By the third day my foot seemed to be more cooperative and I was informed it was because the swelling at the stroke site was going down and things were improving.  I was encouraged to think that there was a good chance that in the months that lay ahead my foot and leg should improve.

On the third day I was allowed to go home and scheduled to receive physical therapy at my local hospital. During the drive home north, I felt I had been very lucky and my future looked much brighter than on the ambulance ride south.

Back home I took it easy and had lots of time to think. I was not very active and when I did get out of bed I had to use a cane. I felt very insecure as my sense of balance was very poor.

In the months that followed I learned what exercises that would help me regain my strength in my foot and leg. Spending most of my time lying in bed gives the mind lots of time to reflect.  I soon realized that having the right attitude dealing with the rest of my life needed serious consideration.

On the ninth day after the stroke I attended my 80th birthday party, which had been planned and organized prior to the stroke and used a cane. It took place at a small local bar and in excess of forty people attended. I got a lot of birthday cards and drink tokens and in fact went home with over 70 wooden nickels. We provided food and a good time was had by all.

Most of the people that attended had heard that I had suffered a stroke but had no details on the seriousness of my condition.  I found it interesting that just about everyone I spoke with had the habit of looking at my mouth when I talked.  It did not take me very long to realize that because most stroke victims experienced some difficulty when talking, my friends were watching how I talked in an effort to determine if I had suffered a speech impairment.

Eventually I took the inspections in stride but on occasion I was seriously tempted to talk funny and pretend things were worse that they were. I resisted the urge in case I tempted the fates.

It was not long before I learned that using my push lawnmore to cut our extensive lawn was better than doing the suggested daily exercises. The push handle gave me stability and the walking slowly built up the muscles in my right foot and leg.  In the weeks and months that followed my foot worked more smoothly and my stride improved greatly.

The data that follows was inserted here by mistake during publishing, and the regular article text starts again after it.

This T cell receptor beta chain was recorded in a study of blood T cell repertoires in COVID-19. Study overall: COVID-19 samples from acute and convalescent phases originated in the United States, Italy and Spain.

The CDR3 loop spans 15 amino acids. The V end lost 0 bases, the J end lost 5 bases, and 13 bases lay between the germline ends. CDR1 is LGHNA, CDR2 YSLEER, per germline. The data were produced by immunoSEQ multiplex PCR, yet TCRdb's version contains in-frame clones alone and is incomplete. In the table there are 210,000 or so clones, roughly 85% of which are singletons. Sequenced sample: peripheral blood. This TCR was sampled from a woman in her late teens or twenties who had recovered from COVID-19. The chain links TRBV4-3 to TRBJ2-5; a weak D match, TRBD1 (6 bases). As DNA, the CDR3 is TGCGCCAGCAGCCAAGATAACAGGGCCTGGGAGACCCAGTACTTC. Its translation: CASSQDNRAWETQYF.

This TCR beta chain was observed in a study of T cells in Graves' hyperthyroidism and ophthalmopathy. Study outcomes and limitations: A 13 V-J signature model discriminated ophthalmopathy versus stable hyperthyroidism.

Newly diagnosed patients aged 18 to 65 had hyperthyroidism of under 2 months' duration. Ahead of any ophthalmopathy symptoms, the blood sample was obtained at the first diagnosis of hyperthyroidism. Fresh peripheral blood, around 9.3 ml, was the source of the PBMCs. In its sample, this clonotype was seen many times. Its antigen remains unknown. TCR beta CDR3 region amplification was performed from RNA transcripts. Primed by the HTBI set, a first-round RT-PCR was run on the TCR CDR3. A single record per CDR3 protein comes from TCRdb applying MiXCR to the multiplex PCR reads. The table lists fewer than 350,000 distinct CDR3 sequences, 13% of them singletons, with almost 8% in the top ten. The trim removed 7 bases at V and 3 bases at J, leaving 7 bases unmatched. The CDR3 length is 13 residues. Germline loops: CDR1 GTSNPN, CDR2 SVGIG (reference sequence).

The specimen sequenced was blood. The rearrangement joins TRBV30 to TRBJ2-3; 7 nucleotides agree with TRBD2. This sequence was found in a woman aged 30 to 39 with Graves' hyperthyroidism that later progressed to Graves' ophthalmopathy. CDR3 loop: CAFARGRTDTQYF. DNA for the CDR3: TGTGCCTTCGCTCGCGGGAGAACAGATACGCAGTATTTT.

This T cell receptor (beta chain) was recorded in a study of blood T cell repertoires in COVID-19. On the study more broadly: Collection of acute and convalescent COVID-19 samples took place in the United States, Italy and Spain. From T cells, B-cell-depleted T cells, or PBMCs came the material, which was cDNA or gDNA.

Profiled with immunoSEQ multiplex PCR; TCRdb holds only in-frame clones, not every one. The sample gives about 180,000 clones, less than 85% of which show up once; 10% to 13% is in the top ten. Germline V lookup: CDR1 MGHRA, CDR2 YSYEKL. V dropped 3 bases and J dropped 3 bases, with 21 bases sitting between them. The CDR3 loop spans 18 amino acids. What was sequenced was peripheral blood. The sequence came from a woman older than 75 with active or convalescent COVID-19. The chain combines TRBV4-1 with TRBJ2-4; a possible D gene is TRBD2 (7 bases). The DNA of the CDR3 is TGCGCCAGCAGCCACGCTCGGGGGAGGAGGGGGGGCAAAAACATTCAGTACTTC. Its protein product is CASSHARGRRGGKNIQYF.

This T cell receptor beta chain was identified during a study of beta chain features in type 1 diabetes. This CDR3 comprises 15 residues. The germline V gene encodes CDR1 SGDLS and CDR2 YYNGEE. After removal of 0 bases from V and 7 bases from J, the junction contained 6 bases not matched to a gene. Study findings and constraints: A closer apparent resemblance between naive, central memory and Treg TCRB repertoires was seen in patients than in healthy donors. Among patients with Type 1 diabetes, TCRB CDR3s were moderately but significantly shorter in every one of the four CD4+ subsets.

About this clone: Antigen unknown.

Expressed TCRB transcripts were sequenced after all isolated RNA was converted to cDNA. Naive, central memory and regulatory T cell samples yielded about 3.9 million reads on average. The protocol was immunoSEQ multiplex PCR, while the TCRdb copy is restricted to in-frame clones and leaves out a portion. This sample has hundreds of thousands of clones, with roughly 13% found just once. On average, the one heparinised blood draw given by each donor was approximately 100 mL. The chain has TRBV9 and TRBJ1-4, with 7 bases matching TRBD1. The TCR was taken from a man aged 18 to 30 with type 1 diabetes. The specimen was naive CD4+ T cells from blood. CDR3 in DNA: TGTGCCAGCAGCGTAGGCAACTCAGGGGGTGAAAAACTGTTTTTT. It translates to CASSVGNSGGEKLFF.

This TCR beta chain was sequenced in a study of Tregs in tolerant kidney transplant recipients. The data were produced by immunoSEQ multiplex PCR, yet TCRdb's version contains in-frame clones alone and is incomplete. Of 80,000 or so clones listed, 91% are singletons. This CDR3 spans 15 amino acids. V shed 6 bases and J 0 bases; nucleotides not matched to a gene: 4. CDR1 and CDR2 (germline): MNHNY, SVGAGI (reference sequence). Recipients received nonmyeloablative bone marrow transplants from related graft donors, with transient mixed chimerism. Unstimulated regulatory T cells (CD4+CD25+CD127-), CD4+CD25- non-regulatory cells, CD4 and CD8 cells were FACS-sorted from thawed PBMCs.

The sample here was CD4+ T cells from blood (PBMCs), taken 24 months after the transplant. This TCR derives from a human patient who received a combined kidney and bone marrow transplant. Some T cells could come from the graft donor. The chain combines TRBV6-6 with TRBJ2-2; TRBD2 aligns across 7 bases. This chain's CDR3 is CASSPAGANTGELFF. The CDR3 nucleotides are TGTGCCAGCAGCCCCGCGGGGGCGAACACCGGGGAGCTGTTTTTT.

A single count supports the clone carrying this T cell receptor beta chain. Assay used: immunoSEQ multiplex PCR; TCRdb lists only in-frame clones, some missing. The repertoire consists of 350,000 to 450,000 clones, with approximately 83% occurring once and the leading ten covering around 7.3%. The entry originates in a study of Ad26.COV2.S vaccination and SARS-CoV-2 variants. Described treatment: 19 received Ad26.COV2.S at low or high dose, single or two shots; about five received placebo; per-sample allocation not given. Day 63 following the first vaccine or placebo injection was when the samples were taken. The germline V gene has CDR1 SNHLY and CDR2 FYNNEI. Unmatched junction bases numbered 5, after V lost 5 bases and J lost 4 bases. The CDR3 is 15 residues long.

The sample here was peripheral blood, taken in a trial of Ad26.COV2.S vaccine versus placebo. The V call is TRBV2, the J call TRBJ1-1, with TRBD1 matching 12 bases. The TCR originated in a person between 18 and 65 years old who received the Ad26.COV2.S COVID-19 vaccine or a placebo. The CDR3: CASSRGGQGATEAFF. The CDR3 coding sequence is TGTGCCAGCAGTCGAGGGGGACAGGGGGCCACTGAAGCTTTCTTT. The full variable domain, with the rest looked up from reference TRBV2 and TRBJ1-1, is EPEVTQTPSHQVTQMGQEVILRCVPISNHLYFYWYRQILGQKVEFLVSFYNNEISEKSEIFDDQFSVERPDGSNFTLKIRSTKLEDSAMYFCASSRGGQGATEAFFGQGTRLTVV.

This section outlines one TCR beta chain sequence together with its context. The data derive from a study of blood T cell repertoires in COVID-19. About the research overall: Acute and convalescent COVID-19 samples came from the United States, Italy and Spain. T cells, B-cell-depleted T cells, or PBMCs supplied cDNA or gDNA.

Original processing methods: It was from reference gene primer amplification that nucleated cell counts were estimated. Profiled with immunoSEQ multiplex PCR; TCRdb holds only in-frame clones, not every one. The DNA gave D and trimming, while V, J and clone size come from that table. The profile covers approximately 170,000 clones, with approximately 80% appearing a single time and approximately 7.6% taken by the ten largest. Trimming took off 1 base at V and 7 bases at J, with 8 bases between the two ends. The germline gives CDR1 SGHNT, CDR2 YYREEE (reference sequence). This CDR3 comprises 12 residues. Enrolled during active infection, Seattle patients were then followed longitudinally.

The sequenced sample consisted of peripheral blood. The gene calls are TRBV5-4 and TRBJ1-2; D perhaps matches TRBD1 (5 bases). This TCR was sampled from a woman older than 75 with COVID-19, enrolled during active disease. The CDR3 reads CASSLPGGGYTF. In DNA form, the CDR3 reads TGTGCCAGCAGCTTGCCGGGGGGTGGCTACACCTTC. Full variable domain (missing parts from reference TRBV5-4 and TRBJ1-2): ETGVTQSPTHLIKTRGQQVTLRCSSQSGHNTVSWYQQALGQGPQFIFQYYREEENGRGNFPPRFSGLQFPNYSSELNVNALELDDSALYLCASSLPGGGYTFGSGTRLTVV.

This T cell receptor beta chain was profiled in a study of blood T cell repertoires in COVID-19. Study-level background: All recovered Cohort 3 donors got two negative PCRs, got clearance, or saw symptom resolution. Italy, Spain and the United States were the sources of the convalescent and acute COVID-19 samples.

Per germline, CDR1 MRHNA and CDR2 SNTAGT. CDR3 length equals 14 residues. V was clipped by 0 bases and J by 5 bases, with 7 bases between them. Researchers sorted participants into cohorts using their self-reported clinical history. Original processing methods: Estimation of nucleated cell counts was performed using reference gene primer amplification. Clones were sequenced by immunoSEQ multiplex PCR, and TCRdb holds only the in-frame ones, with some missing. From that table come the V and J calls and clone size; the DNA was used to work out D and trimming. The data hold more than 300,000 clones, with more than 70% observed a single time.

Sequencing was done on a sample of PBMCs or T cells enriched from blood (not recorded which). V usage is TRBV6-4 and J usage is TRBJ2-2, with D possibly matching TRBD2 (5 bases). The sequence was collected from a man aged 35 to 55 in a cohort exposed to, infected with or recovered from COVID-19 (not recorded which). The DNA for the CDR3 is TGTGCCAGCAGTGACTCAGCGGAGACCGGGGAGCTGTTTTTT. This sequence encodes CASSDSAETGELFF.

As I write this I am now three months beyond the event and I walk with a very slight limp which I expect will soon completely disappear. What I am left with is a rather bothersome lack of balance.
I have fallen three times, all when indoors, and only once, during the first event, did I go over backwards and hit my head on the carpet. I was left with a sore neck for a month or so and got off lightly.  I am much more careful and find the situation improving.

I had been advised that it was possible I could suffer another stroke in the three months following my first stroke.  I have now passed that milestone and feel confident that I will soon be able to return to what I would call my normal life's routine.

One thing the experience has done is make me appreciate each day that follows and it helps me to try and make each day count.  My present goal or plan is to sneak up on the age of 90 by staying active and healthy.

I hope to be more active in adding regularly to this blog.

Thursday, February 12, 2015

Old Barns and Cupolas

On a recent road trip through the south central part of our county I endeavored to find and photograph the last of the old barns and fancy cupolas. In almost every case the house is empty and the farm abandoned, while the barn is in a sad state of disrepair.
Perched high above the farm yard sits the barn cupola.  They came in a variety of shapes and sizes. In the beginning they were all made of wood and hauled to the roof peak during the final stage of construction. Carpenter took some pride in finishing the barn with a unique cupola which included an arrow weather vane which always started out pointed north. Strong winds and winter storms made it a challenge to keep the arrow pointed north. The fanciest ones also indicated the four main directons of the compass with the letters N, E, W, S.